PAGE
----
Non-Lethal Development Advocacy by Daniel Hougendobler

In the Owen Abroad blog post entitled “The lethal effects of development advocacy,” the author argues that, because development funding is limited, advocacy for particular development goals creates harm by diverting money into those projects that have the loudest advocates rather than into those which will provide the greatest benefit.  While I agree completely with his concern over the skewing of development resources, I disagree with several of the conclusions he draws.

I would agree with the author’s assessment that global development money is not being optimally distributed.  While working in Rwanda, I saw a similar skewing of resources towards HIV/AIDS.  While the 15-49 prevalence is less than 3% (http://www.unaids.org/en/regionscountries/countries/rwanda/), the great majority of resources I encountered were devoted primarily to combatting HIV/AIDS.  But, does it follow that the disease-specific advocacy is creating fewer resources for other diseases?  I would argue that this is where the author gets it wrong.

Take the example of PEPFAR.  It seems unlikely that the extraordinary level of bi-partisan support and spending would have been politically feasible had the target simply been health spending based on evidence.  PEPFAR is an excellent example of how specific development advocacy can actually increase the size of the overall development pie.   Moreover, funding for a single disease has the chance to positively impact overall health for multiple diseases. Even single-issue funding can strengthen health systems, create and support sustainable supply chains, and improve infrastructure.

The author also neglects the increasing importance of private donors to global development.  Even if the proportion of government aid is set (and I believe PEPFAR proves otherwise), that argument can certainly not be made for private donations.  Development advocacy in these cases is essential.

I would next like to address each of the author’s suggested solutions in turn.  I strongly agree with his first suggestion that “we should be much more rigorous and systematic about defining and measuring results from aid.”  This is already being implemented.  There is a move toward creating more rigorous and meaningful indicators from PEPFAR, the Global Fund, the Gates Foundation, and other major players.  This trend also incorporates the author’s fourth point about increasing transparency.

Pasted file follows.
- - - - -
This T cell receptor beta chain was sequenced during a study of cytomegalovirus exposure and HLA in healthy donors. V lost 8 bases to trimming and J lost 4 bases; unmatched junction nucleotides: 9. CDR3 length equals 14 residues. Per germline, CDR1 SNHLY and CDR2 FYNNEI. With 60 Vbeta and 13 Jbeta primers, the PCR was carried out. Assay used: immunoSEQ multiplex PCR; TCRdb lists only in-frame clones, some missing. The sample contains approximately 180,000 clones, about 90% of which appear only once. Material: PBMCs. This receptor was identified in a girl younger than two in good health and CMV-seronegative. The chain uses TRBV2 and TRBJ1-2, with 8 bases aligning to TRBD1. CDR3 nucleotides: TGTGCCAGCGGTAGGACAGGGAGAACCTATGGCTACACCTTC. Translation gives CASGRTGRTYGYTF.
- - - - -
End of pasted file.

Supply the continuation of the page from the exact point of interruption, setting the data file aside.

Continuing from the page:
Although I agree that earmarking aid often leads to poor results, I also believe that this requires reliable indicators.  Moreover, I strongly believe that for political reasons there are situations in which the option is between earmarked aid and no aid at all.

I strongly disagree with the author’s third suggestion that global funds should be closed or merged.  If the goal is to stop waste, I believe that the global fund concept has been extraordinarily beneficial to increasing efficiencies and preventing useless duplication and poor coordination.  Merging funds risks creating unfocused behemoths that would become mired in bureaucracy.

I perhaps disagree most strongly with the author’s last point.  Based on my experiences, the last thing that is needed in the development world is more scorn and opprobrium.  While it is “anti-social” to ask that an important health issue be defunded to make room for your own, it is natural and healthy to focus on a single issue and advocate for more resources for it.

As an alternative to the author’s suggestions, I would make two of my own.  First, rather than the “scorn and opprobrium” the author advocates, I would suggest increased alliances between NGO’s and other aid recipients.  Those involved in HIV/AIDS should be working with their colleagues working in Malaria, Dengue and safe water to find ways that they can collaborate to benefit all these conditions simultaneously.  Perhaps the health workers who provide ART can also give out water tablets and mosquito nets.  Perhaps health worker training programs in Malaria can incorporate HIV/AIDS monitoring as well.  Ultimately, I believe this will net better results and be healthier for the community than the author’s “scorn and opprobrium” approach, which will burn bridges and punish individuals for their natural, humanitarian instincts.

Second, those in the development community should focus on solutions that that create capacity and improve health overall.  If an organization receives an HIV/AIDS grant, it should not simply hire the best doctors to the detriment of other health needs.  Rather it should create a program to train more health workers and strengthen the health system to benefit everyone.  Ultimately, global health, properly conceived and implemented, is not a zero-sum game.  Each intervention should improve both be able to improve overall healthcare capacity.

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